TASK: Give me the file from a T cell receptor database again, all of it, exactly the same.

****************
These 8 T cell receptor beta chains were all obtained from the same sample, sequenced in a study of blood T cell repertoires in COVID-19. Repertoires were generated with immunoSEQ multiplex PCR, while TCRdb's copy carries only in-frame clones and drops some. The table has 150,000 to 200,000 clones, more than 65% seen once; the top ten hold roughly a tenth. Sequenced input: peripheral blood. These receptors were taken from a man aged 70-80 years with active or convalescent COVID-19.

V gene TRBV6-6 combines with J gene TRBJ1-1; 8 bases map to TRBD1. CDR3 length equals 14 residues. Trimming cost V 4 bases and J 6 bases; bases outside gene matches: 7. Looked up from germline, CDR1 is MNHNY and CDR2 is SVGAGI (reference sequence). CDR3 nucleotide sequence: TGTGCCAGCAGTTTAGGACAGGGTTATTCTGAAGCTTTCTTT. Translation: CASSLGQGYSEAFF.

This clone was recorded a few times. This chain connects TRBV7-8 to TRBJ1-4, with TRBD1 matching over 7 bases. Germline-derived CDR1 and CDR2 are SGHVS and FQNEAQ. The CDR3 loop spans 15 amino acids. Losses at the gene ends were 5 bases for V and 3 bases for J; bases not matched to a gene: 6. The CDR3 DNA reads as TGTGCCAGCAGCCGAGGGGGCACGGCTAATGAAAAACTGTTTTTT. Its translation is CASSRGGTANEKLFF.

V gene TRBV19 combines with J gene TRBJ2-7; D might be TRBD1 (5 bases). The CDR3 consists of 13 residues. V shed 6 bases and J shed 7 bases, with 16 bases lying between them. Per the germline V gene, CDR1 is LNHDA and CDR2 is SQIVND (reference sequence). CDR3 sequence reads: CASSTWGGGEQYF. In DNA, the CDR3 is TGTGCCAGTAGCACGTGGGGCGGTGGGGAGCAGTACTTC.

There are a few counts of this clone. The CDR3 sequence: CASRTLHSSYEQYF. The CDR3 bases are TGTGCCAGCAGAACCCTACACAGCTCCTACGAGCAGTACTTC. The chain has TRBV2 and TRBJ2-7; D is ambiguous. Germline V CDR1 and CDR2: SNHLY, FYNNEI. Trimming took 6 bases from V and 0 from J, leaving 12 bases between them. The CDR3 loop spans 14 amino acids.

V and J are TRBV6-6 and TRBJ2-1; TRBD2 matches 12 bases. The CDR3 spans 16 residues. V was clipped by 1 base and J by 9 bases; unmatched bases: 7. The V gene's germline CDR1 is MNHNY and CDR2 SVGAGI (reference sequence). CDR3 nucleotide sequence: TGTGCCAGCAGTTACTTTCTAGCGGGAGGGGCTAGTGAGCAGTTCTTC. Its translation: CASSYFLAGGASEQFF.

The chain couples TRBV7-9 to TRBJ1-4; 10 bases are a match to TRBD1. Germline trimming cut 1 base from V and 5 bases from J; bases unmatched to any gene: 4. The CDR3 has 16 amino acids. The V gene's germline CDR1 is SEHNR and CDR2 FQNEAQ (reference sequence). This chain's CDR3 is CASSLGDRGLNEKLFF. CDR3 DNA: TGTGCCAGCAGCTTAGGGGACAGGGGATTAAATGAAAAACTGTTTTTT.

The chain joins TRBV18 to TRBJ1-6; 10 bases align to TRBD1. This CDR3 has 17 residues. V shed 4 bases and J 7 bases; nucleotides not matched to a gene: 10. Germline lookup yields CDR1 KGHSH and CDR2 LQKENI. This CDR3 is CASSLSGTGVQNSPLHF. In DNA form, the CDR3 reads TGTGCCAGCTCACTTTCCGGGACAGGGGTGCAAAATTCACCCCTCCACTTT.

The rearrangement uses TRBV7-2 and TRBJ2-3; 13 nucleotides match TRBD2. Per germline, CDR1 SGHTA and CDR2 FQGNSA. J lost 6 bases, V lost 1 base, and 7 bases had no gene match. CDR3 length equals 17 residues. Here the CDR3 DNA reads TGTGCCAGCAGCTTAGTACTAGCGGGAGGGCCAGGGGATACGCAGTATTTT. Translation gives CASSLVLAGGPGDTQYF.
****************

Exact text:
These 8 T cell receptor beta chains were all obtained from the same sample, sequenced in a study of blood T cell repertoires in COVID-19. Repertoires were generated with immunoSEQ multiplex PCR, while TCRdb's copy carries only in-frame clones and drops some. The table has 150,000 to 200,000 clones, more than 65% seen once; the top ten hold roughly a tenth. Sequenced input: peripheral blood. These receptors were taken from a man aged 70-80 years with active or convalescent COVID-19.

V gene TRBV6-6 combines with J gene TRBJ1-1; 8 bases map to TRBD1. CDR3 length equals 14 residues. Trimming cost V 4 bases and J 6 bases; bases outside gene matches: 7. Looked up from germline, CDR1 is MNHNY and CDR2 is SVGAGI (reference sequence). CDR3 nucleotide sequence: TGTGCCAGCAGTTTAGGACAGGGTTATTCTGAAGCTTTCTTT. Translation: CASSLGQGYSEAFF.

This clone was recorded a few times. This chain connects TRBV7-8 to TRBJ1-4, with TRBD1 matching over 7 bases. Germline-derived CDR1 and CDR2 are SGHVS and FQNEAQ. The CDR3 loop spans 15 amino acids. Losses at the gene ends were 5 bases for V and 3 bases for J; bases not matched to a gene: 6. The CDR3 DNA reads as TGTGCCAGCAGCCGAGGGGGCACGGCTAATGAAAAACTGTTTTTT. Its translation is CASSRGGTANEKLFF.

V gene TRBV19 combines with J gene TRBJ2-7; D might be TRBD1 (5 bases). The CDR3 consists of 13 residues. V shed 6 bases and J shed 7 bases, with 16 bases lying between them. Per the germline V gene, CDR1 is LNHDA and CDR2 is SQIVND (reference sequence). CDR3 sequence reads: CASSTWGGGEQYF. In DNA, the CDR3 is TGTGCCAGTAGCACGTGGGGCGGTGGGGAGCAGTACTTC.

There are a few counts of this clone. The CDR3 sequence: CASRTLHSSYEQYF. The CDR3 bases are TGTGCCAGCAGAACCCTACACAGCTCCTACGAGCAGTACTTC. The chain has TRBV2 and TRBJ2-7; D is ambiguous. Germline V CDR1 and CDR2: SNHLY, FYNNEI. Trimming took 6 bases from V and 0 from J, leaving 12 bases between them. The CDR3 loop spans 14 amino acids.

V and J are TRBV6-6 and TRBJ2-1; TRBD2 matches 12 bases. The CDR3 spans 16 residues. V was clipped by 1 base and J by 9 bases; unmatched bases: 7. The V gene's germline CDR1 is MNHNY and CDR2 SVGAGI (reference sequence). CDR3 nucleotide sequence: TGTGCCAGCAGTTACTTTCTAGCGGGAGGGGCTAGTGAGCAGTTCTTC. Its translation: CASSYFLAGGASEQFF.

The chain couples TRBV7-9 to TRBJ1-4; 10 bases are a match to TRBD1. Germline trimming cut 1 base from V and 5 bases from J; bases unmatched to any gene: 4. The CDR3 has 16 amino acids. The V gene's germline CDR1 is SEHNR and CDR2 FQNEAQ (reference sequence). This chain's CDR3 is CASSLGDRGLNEKLFF. CDR3 DNA: TGTGCCAGCAGCTTAGGGGACAGGGGATTAAATGAAAAACTGTTTTTT.

The chain joins TRBV18 to TRBJ1-6; 10 bases align to TRBD1. This CDR3 has 17 residues. V shed 4 bases and J 7 bases; nucleotides not matched to a gene: 10. Germline lookup yields CDR1 KGHSH and CDR2 LQKENI. This CDR3 is CASSLSGTGVQNSPLHF. In DNA form, the CDR3 reads TGTGCCAGCTCACTTTCCGGGACAGGGGTGCAAAATTCACCCCTCCACTTT.

The rearrangement uses TRBV7-2 and TRBJ2-3; 13 nucleotides match TRBD2. Per germline, CDR1 SGHTA and CDR2 FQGNSA. J lost 6 bases, V lost 1 base, and 7 bases had no gene match. CDR3 length equals 17 residues. Here the CDR3 DNA reads TGTGCCAGCAGCTTAGTACTAGCGGGAGGGCCAGGGGATACGCAGTATTTT. Translation gives CASSLVLAGGPGDTQYF.